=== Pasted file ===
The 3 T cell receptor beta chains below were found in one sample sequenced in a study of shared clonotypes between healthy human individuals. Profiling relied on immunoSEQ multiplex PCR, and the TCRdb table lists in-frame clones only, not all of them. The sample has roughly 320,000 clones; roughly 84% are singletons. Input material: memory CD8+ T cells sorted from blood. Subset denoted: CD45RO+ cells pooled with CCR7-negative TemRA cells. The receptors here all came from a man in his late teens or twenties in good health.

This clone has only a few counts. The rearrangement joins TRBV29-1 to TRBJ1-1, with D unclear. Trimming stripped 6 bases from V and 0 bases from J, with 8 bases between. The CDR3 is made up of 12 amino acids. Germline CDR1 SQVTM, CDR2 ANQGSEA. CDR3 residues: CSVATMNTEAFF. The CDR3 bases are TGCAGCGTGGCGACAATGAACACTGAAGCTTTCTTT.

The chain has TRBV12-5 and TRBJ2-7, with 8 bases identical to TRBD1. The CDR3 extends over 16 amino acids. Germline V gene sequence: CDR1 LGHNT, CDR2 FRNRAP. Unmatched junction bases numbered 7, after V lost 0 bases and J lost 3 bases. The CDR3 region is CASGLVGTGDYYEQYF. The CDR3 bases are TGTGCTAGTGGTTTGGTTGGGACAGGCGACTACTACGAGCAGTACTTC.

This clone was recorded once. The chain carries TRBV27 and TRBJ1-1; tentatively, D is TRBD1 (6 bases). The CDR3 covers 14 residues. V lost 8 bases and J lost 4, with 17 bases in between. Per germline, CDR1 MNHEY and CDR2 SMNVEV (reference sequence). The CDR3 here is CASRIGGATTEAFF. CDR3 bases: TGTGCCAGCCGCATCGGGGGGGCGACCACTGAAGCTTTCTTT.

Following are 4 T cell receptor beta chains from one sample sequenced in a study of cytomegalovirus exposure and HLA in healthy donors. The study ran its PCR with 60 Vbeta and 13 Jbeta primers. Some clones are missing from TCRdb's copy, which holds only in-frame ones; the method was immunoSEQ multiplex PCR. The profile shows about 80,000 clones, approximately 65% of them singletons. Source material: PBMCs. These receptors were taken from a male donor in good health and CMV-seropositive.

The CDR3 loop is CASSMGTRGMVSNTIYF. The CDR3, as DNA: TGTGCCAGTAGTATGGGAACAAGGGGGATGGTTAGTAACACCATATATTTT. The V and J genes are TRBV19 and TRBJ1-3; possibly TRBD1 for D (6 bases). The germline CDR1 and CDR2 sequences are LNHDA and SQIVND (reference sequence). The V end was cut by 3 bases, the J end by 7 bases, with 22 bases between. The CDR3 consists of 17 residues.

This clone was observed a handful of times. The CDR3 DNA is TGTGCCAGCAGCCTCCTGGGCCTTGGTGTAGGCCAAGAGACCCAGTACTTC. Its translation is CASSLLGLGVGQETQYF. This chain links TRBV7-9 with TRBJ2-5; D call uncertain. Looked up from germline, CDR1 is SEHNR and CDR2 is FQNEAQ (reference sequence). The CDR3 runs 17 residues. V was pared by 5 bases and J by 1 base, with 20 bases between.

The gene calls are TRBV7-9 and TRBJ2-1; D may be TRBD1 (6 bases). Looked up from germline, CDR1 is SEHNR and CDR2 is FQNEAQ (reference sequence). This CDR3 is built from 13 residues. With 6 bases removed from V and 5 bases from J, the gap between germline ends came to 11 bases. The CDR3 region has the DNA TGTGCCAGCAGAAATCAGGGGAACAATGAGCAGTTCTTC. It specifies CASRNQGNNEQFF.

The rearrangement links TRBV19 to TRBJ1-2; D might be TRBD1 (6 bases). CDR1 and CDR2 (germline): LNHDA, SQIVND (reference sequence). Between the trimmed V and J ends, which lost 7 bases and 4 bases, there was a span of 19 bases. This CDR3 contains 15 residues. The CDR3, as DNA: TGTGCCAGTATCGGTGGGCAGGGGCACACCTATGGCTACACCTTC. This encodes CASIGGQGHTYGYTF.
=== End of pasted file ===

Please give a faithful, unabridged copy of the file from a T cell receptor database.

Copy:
The 3 T cell receptor beta chains below were found in one sample sequenced in a study of shared clonotypes between healthy human individuals. Profiling relied on immunoSEQ multiplex PCR, and the TCRdb table lists in-frame clones only, not all of them. The sample has roughly 320,000 clones; roughly 84% are singletons. Input material: memory CD8+ T cells sorted from blood. Subset denoted: CD45RO+ cells pooled with CCR7-negative TemRA cells. The receptors here all came from a man in his late teens or twenties in good health.

This clone has only a few counts. The rearrangement joins TRBV29-1 to TRBJ1-1, with D unclear. Trimming stripped 6 bases from V and 0 bases from J, with 8 bases between. The CDR3 is made up of 12 amino acids. Germline CDR1 SQVTM, CDR2 ANQGSEA. CDR3 residues: CSVATMNTEAFF. The CDR3 bases are TGCAGCGTGGCGACAATGAACACTGAAGCTTTCTTT.

The chain has TRBV12-5 and TRBJ2-7, with 8 bases identical to TRBD1. The CDR3 extends over 16 amino acids. Germline V gene sequence: CDR1 LGHNT, CDR2 FRNRAP. Unmatched junction bases numbered 7, after V lost 0 bases and J lost 3 bases. The CDR3 region is CASGLVGTGDYYEQYF. The CDR3 bases are TGTGCTAGTGGTTTGGTTGGGACAGGCGACTACTACGAGCAGTACTTC.

This clone was recorded once. The chain carries TRBV27 and TRBJ1-1; tentatively, D is TRBD1 (6 bases). The CDR3 covers 14 residues. V lost 8 bases and J lost 4, with 17 bases in between. Per germline, CDR1 MNHEY and CDR2 SMNVEV (reference sequence). The CDR3 here is CASRIGGATTEAFF. CDR3 bases: TGTGCCAGCCGCATCGGGGGGGCGACCACTGAAGCTTTCTTT.

Following are 4 T cell receptor beta chains from one sample sequenced in a study of cytomegalovirus exposure and HLA in healthy donors. The study ran its PCR with 60 Vbeta and 13 Jbeta primers. Some clones are missing from TCRdb's copy, which holds only in-frame ones; the method was immunoSEQ multiplex PCR. The profile shows about 80,000 clones, approximately 65% of them singletons. Source material: PBMCs. These receptors were taken from a male donor in good health and CMV-seropositive.

The CDR3 loop is CASSMGTRGMVSNTIYF. The CDR3, as DNA: TGTGCCAGTAGTATGGGAACAAGGGGGATGGTTAGTAACACCATATATTTT. The V and J genes are TRBV19 and TRBJ1-3; possibly TRBD1 for D (6 bases). The germline CDR1 and CDR2 sequences are LNHDA and SQIVND (reference sequence). The V end was cut by 3 bases, the J end by 7 bases, with 22 bases between. The CDR3 consists of 17 residues.

This clone was observed a handful of times. The CDR3 DNA is TGTGCCAGCAGCCTCCTGGGCCTTGGTGTAGGCCAAGAGACCCAGTACTTC. Its translation is CASSLLGLGVGQETQYF. This chain links TRBV7-9 with TRBJ2-5; D call uncertain. Looked up from germline, CDR1 is SEHNR and CDR2 is FQNEAQ (reference sequence). The CDR3 runs 17 residues. V was pared by 5 bases and J by 1 base, with 20 bases between.

The gene calls are TRBV7-9 and TRBJ2-1; D may be TRBD1 (6 bases). Looked up from germline, CDR1 is SEHNR and CDR2 is FQNEAQ (reference sequence). This CDR3 is built from 13 residues. With 6 bases removed from V and 5 bases from J, the gap between germline ends came to 11 bases. The CDR3 region has the DNA TGTGCCAGCAGAAATCAGGGGAACAATGAGCAGTTCTTC. It specifies CASRNQGNNEQFF.

The rearrangement links TRBV19 to TRBJ1-2; D might be TRBD1 (6 bases). CDR1 and CDR2 (germline): LNHDA, SQIVND (reference sequence). Between the trimmed V and J ends, which lost 7 bases and 4 bases, there was a span of 19 bases. This CDR3 contains 15 residues. The CDR3, as DNA: TGTGCCAGTATCGGTGGGCAGGGGCACACCTATGGCTACACCTTC. This encodes CASIGGQGHTYGYTF.